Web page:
Has the captain bailed on his ship, or is this just a matter of two conflicting points of view?
Last week, it was announced that former Coach of the Year Mike Budenholzer’s time in Atlanta is done. His departure from the team serves as yet another reminder of how far the Hawks have fallen since their magical 2014-15 run, and leaves the team in the unfortunate predicament of searching for a new head coach.
So just whose fault is it that Budenholzer left? Well, it goes without saying that Budenholzer is one of the better coaches in the NBA. The 60-win season alone proved that, but he also wrung 24 wins out of a 2018 core that had no business winning more than 10. However, it can also not be denied that it is at least partly Budenholzer’s fault that the Hawks are currently staking the future of their franchise on ping pong balls rather than competing for an NBA title.
It was, after all, the stunning lack of vision displayed by Budenholzer and his GM counterpart Wes Wilcox in the front office that led to the Hawks’ unprecedented downfall. Whether it was the ridiculous contract dished out to Kent Bazemore, the doomed-from-the-start signing of Dwight Howard, or the unwillingness to trade players like Al Horford and Paul Millsap in the final year of their contract, Budenholzer and Wilcox clearly did not know how to handle the success the team experienced in 2015. They made all the wrong moves, forcing current GM Travis Schlenk to reboot the franchise via a full-scale rebuild.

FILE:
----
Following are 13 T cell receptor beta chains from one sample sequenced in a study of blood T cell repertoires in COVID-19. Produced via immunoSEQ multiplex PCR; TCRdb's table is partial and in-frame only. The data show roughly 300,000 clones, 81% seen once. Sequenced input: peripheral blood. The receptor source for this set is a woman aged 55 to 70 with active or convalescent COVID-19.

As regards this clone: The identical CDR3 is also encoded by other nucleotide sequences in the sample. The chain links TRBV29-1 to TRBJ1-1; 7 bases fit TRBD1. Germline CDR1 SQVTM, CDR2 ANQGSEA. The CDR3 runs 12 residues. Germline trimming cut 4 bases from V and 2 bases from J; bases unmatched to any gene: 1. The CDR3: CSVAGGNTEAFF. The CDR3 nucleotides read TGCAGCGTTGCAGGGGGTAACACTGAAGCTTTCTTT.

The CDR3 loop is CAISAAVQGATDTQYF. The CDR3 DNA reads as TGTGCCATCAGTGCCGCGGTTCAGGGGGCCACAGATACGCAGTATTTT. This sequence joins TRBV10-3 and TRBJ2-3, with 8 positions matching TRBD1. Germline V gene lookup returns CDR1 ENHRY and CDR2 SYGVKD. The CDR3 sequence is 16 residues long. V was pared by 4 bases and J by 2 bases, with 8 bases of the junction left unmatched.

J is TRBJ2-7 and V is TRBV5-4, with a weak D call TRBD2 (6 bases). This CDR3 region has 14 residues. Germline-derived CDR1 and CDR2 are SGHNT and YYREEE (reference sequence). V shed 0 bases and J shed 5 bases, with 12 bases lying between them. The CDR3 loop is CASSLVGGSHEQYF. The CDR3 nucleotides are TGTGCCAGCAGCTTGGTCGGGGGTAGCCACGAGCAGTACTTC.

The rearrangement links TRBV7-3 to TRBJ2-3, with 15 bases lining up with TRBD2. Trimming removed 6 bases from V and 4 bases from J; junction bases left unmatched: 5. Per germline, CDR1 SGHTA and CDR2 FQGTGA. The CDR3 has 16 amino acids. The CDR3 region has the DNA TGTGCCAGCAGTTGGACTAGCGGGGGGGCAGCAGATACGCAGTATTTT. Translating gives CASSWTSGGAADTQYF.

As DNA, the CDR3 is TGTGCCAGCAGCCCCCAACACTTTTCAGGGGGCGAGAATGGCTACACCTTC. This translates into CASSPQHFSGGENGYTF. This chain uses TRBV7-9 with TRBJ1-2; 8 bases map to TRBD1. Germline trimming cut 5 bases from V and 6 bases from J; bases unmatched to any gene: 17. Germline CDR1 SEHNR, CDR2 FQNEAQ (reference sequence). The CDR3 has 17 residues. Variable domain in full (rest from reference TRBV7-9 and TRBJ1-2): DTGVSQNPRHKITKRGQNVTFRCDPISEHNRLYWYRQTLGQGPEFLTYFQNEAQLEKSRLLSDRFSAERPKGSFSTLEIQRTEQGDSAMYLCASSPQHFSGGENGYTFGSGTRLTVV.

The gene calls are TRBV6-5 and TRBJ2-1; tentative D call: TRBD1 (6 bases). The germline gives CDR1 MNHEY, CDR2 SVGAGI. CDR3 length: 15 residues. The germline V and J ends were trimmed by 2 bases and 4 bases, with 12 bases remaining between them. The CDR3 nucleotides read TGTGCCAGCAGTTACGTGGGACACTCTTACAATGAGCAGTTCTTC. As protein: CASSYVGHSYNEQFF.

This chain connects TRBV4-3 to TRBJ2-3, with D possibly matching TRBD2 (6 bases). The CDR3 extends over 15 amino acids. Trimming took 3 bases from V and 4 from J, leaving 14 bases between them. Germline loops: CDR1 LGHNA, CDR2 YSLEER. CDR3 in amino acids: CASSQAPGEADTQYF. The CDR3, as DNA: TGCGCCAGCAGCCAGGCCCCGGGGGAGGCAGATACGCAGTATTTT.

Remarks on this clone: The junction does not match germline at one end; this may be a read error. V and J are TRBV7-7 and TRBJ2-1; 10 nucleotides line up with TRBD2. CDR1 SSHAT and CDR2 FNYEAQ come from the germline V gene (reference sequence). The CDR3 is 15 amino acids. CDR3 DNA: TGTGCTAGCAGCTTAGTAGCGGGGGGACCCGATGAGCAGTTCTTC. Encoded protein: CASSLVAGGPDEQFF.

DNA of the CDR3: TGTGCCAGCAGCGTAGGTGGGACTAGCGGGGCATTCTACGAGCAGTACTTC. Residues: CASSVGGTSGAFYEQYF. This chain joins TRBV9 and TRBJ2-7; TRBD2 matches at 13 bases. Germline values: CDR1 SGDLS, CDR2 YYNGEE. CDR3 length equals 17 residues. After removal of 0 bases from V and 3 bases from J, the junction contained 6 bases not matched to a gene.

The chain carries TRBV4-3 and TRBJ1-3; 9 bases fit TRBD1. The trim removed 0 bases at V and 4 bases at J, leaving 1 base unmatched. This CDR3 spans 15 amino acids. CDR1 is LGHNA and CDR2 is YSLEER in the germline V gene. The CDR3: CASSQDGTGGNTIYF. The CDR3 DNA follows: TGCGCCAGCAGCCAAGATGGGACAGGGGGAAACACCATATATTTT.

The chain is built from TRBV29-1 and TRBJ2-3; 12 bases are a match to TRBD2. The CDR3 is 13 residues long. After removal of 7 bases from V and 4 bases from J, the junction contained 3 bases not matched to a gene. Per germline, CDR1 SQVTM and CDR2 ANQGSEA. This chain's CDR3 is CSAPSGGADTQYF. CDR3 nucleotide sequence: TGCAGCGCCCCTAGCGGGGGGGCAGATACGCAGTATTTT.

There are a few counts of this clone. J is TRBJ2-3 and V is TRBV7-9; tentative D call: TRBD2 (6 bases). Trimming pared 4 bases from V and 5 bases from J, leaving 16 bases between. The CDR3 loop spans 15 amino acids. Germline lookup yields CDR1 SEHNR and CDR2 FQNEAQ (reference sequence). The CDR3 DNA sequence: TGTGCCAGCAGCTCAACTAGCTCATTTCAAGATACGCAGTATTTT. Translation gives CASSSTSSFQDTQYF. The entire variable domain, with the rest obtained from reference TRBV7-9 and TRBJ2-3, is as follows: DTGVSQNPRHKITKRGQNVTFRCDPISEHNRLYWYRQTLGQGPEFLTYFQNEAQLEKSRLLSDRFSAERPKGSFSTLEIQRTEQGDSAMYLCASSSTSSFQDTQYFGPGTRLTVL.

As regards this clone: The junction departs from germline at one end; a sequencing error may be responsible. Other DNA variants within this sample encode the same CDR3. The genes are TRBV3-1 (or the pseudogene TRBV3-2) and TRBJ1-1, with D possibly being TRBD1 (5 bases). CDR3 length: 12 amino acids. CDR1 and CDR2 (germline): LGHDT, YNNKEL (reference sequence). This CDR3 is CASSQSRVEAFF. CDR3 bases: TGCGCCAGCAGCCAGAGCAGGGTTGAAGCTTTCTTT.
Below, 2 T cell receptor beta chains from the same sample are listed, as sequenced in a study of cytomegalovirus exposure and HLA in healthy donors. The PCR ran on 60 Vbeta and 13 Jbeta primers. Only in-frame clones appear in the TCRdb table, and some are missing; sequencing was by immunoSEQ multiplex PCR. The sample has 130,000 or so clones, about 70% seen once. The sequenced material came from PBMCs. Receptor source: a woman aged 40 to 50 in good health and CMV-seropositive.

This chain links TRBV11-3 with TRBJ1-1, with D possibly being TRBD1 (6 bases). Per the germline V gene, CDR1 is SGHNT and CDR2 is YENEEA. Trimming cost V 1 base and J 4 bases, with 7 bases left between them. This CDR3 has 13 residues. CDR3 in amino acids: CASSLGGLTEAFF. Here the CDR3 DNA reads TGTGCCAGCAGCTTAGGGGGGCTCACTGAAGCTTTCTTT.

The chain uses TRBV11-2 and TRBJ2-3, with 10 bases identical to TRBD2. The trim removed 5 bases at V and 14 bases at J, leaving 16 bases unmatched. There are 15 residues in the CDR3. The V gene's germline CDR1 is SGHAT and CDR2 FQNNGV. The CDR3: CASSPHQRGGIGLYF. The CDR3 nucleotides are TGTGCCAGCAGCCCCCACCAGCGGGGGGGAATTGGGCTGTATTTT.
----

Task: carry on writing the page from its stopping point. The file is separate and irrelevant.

So, the argument can be made that this is the monster that Budenholzer created, and he should want to make amends for his faults by riding out the rebuild and leading Atlanta back to contention in the future. However, another possible reason for his exit could be that the Hawks’ current front office simply did not see Budenholzer as being the long-term guy for the team’s rebuilding plans.
Recently, a report emerged from ESPN’s Adrian Wojnarowski that an unnamed NBA owner had berated a coach of a rebuilding team for winning a late-season game that seemingly hurt the team’s chances of securing a high draft pick. Many Hawks fans speculated that it was Hawks’ owner Tony Ressler who had scolded Budenholzer, given the Hawks’ late-season wins at Washington and Boston.
If this truly was the case, it would make sense that Budenholzer would want to get away from the organization. In this scenario, the front office and the coach clearly have differing perspectives on the direction of the team and it wouldn’t make sense for the relationship to continue.
As with most things in life, the truth probably lies somewhere in the middle, and we’ll likely never know exactly what led to Mike Budenholzer’s unfortunate departure. However, although I know it’s hard for Hawks fans to hear right now, no NBA coach is irreplacable. At this point, all we can do as fans is to trust that Travis Schlenk and the Hawks have a plan.